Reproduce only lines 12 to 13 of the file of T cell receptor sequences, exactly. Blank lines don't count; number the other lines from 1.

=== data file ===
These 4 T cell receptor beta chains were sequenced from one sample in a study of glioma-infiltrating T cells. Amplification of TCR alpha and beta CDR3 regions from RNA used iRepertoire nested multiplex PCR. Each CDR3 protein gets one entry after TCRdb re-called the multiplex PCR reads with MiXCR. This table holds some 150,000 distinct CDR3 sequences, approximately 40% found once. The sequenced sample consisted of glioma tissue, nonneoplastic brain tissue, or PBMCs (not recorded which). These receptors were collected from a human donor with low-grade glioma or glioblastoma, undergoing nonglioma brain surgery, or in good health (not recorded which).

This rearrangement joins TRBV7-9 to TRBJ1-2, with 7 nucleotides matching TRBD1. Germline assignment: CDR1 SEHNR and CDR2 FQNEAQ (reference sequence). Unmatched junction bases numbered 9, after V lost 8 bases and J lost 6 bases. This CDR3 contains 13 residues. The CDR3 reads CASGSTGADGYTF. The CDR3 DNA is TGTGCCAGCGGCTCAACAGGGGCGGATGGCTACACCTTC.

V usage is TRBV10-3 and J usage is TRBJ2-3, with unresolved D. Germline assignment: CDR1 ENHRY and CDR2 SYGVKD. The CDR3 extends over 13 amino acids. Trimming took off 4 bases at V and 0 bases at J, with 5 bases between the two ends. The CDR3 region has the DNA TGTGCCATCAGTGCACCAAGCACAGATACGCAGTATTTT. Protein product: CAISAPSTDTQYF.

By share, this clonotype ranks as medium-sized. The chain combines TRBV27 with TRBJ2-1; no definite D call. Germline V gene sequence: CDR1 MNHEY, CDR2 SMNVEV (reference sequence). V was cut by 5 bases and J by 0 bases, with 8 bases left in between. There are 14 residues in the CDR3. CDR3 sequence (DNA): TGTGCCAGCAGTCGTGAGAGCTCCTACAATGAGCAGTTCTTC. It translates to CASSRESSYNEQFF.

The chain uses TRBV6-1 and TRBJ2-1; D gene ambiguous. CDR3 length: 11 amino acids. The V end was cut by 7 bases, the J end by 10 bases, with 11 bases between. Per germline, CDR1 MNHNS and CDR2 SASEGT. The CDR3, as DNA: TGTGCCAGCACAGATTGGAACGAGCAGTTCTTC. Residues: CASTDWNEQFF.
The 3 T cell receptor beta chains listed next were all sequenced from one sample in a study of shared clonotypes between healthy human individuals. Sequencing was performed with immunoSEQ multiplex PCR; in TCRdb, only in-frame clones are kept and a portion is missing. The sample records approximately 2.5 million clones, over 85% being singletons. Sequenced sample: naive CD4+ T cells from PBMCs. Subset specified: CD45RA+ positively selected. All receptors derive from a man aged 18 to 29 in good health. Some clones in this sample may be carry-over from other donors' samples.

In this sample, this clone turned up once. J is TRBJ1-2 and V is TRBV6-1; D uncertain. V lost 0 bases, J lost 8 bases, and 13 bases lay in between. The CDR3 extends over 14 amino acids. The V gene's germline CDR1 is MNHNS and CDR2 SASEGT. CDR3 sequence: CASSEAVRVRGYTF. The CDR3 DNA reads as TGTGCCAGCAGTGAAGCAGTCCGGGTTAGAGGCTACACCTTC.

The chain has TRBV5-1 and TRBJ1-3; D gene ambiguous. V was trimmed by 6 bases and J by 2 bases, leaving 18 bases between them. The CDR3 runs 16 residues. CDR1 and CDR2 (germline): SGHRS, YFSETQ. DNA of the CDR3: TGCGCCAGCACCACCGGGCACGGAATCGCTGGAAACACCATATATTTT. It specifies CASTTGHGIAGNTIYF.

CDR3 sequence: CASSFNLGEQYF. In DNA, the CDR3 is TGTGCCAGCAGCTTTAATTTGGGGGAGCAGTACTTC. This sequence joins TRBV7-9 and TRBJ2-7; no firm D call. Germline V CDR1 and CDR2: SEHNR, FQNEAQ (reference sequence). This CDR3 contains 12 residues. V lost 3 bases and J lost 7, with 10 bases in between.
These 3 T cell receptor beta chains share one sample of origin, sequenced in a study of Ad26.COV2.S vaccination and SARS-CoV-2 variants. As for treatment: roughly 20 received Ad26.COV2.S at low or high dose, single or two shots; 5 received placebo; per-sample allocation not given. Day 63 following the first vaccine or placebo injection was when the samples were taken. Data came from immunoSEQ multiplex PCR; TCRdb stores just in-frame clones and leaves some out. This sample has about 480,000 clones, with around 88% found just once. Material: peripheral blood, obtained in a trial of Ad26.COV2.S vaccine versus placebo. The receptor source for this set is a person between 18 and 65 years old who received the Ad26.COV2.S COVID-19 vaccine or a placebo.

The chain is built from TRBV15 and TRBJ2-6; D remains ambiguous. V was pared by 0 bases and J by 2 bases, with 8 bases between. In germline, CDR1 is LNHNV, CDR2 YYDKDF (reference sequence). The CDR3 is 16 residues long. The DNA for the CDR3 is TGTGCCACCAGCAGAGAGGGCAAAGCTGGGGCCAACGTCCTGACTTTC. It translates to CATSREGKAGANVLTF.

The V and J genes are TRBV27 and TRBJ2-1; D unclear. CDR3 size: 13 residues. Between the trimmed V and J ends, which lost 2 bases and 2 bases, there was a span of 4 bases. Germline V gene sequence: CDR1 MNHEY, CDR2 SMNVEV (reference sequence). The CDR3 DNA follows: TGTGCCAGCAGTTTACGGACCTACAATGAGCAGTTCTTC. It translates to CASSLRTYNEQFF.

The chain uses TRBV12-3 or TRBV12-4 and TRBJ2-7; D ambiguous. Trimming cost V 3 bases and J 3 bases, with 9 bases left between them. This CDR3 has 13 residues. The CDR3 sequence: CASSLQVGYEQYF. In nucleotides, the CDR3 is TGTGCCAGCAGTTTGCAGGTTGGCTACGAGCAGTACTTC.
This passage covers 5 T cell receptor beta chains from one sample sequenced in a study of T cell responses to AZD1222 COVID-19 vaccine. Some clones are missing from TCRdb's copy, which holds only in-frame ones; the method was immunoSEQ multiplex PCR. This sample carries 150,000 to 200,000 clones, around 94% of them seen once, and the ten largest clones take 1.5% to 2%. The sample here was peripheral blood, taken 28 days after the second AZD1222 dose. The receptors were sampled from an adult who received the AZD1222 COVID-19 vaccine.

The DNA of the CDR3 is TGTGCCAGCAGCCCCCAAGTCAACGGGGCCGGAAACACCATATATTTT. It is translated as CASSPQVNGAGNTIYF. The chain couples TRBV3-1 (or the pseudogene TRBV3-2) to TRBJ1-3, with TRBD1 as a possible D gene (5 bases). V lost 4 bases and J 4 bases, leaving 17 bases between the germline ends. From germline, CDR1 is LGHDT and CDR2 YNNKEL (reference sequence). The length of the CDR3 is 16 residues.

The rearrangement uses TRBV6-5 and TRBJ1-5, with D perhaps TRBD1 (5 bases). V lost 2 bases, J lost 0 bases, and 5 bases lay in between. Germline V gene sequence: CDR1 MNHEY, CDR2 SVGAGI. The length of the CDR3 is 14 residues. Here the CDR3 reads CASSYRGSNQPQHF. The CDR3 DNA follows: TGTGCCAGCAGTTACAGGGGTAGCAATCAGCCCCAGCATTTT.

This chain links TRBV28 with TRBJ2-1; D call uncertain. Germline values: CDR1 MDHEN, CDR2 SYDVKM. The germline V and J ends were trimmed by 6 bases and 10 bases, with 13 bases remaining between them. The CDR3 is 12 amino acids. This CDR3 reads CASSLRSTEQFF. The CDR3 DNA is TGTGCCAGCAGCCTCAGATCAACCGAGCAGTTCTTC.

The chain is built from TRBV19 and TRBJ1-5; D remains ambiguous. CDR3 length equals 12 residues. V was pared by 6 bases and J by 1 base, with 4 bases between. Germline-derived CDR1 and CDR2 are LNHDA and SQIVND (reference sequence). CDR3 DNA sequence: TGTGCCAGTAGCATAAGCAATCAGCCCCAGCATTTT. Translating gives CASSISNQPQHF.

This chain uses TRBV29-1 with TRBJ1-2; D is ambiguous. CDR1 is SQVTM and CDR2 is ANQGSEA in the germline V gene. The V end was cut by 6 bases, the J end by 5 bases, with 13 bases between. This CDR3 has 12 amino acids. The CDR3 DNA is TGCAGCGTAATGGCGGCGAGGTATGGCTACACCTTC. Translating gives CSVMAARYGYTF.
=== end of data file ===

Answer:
The V and J genes are TRBV27 and TRBJ2-1; D unclear. CDR3 size: 13 residues. Between the trimmed V and J ends, which lost 2 bases and 2 bases, there was a span of 4 bases. Germline V gene sequence: CDR1 MNHEY, CDR2 SMNVEV (reference sequence). The CDR3 DNA follows: TGTGCCAGCAGTTTACGGACCTACAATGAGCAGTTCTTC. It translates to CASSLRTYNEQFF.

The chain uses TRBV12-3 or TRBV12-4 and TRBJ2-7; D ambiguous. Trimming cost V 3 bases and J 3 bases, with 9 bases left between them. This CDR3 has 13 residues. The CDR3 sequence: CASSLQVGYEQYF. In nucleotides, the CDR3 is TGTGCCAGCAGTTTGCAGGTTGGCTACGAGCAGTACTTC.